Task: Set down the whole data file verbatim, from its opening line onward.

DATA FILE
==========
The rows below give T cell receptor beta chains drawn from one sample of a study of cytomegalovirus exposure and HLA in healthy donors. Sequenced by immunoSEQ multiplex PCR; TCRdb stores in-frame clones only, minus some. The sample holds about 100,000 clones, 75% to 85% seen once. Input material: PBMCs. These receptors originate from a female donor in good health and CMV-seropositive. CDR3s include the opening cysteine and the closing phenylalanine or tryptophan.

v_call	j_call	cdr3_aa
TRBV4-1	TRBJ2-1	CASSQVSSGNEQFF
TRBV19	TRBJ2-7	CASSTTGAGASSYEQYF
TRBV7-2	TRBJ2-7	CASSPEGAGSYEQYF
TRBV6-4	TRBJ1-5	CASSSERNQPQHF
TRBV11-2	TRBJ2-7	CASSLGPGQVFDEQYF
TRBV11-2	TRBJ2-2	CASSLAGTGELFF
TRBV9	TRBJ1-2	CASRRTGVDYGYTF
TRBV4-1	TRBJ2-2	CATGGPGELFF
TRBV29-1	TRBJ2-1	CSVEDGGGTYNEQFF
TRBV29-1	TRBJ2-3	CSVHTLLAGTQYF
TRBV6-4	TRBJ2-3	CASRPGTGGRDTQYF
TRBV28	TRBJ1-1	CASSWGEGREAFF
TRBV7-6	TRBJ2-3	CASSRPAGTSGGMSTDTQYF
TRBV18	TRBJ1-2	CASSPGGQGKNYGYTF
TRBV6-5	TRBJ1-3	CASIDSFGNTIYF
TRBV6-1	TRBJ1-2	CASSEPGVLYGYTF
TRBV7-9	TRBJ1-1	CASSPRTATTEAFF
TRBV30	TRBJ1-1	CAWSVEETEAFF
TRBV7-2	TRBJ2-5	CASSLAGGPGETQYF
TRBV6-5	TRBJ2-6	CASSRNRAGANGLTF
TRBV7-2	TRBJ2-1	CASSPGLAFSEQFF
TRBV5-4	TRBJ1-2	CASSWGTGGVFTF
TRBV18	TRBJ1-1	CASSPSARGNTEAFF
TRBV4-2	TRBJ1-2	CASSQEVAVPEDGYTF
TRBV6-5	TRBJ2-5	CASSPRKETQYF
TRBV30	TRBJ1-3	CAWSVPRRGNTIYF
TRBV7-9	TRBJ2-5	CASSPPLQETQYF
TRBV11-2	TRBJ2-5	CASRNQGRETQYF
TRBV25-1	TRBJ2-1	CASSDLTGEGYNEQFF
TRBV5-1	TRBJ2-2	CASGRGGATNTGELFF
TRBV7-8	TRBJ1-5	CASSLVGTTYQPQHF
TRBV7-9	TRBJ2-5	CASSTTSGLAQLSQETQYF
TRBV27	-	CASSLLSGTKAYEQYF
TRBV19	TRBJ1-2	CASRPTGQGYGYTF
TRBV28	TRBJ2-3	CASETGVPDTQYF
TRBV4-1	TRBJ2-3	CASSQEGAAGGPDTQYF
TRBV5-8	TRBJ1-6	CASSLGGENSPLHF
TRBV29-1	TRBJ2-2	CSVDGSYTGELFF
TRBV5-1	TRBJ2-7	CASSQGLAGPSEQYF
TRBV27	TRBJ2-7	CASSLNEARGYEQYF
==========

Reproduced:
The rows below give T cell receptor beta chains drawn from one sample of a study of cytomegalovirus exposure and HLA in healthy donors. Sequenced by immunoSEQ multiplex PCR; TCRdb stores in-frame clones only, minus some. The sample holds about 100,000 clones, 75% to 85% seen once. Input material: PBMCs. These receptors originate from a female donor in good health and CMV-seropositive. CDR3s include the opening cysteine and the closing phenylalanine or tryptophan.

v_call	j_call	cdr3_aa
TRBV4-1	TRBJ2-1	CASSQVSSGNEQFF
TRBV19	TRBJ2-7	CASSTTGAGASSYEQYF
TRBV7-2	TRBJ2-7	CASSPEGAGSYEQYF
TRBV6-4	TRBJ1-5	CASSSERNQPQHF
TRBV11-2	TRBJ2-7	CASSLGPGQVFDEQYF
TRBV11-2	TRBJ2-2	CASSLAGTGELFF
TRBV9	TRBJ1-2	CASRRTGVDYGYTF
TRBV4-1	TRBJ2-2	CATGGPGELFF
TRBV29-1	TRBJ2-1	CSVEDGGGTYNEQFF
TRBV29-1	TRBJ2-3	CSVHTLLAGTQYF
TRBV6-4	TRBJ2-3	CASRPGTGGRDTQYF
TRBV28	TRBJ1-1	CASSWGEGREAFF
TRBV7-6	TRBJ2-3	CASSRPAGTSGGMSTDTQYF
TRBV18	TRBJ1-2	CASSPGGQGKNYGYTF
TRBV6-5	TRBJ1-3	CASIDSFGNTIYF
TRBV6-1	TRBJ1-2	CASSEPGVLYGYTF
TRBV7-9	TRBJ1-1	CASSPRTATTEAFF
TRBV30	TRBJ1-1	CAWSVEETEAFF
TRBV7-2	TRBJ2-5	CASSLAGGPGETQYF
TRBV6-5	TRBJ2-6	CASSRNRAGANGLTF
TRBV7-2	TRBJ2-1	CASSPGLAFSEQFF
TRBV5-4	TRBJ1-2	CASSWGTGGVFTF
TRBV18	TRBJ1-1	CASSPSARGNTEAFF
TRBV4-2	TRBJ1-2	CASSQEVAVPEDGYTF
TRBV6-5	TRBJ2-5	CASSPRKETQYF
TRBV30	TRBJ1-3	CAWSVPRRGNTIYF
TRBV7-9	TRBJ2-5	CASSPPLQETQYF
TRBV11-2	TRBJ2-5	CASRNQGRETQYF
TRBV25-1	TRBJ2-1	CASSDLTGEGYNEQFF
TRBV5-1	TRBJ2-2	CASGRGGATNTGELFF
TRBV7-8	TRBJ1-5	CASSLVGTTYQPQHF
TRBV7-9	TRBJ2-5	CASSTTSGLAQLSQETQYF
TRBV27	-	CASSLLSGTKAYEQYF
TRBV19	TRBJ1-2	CASRPTGQGYGYTF
TRBV28	TRBJ2-3	CASETGVPDTQYF
TRBV4-1	TRBJ2-3	CASSQEGAAGGPDTQYF
TRBV5-8	TRBJ1-6	CASSLGGENSPLHF
TRBV29-1	TRBJ2-2	CSVDGSYTGELFF
TRBV5-1	TRBJ2-7	CASSQGLAGPSEQYF
TRBV27	TRBJ2-7	CASSLNEARGYEQYF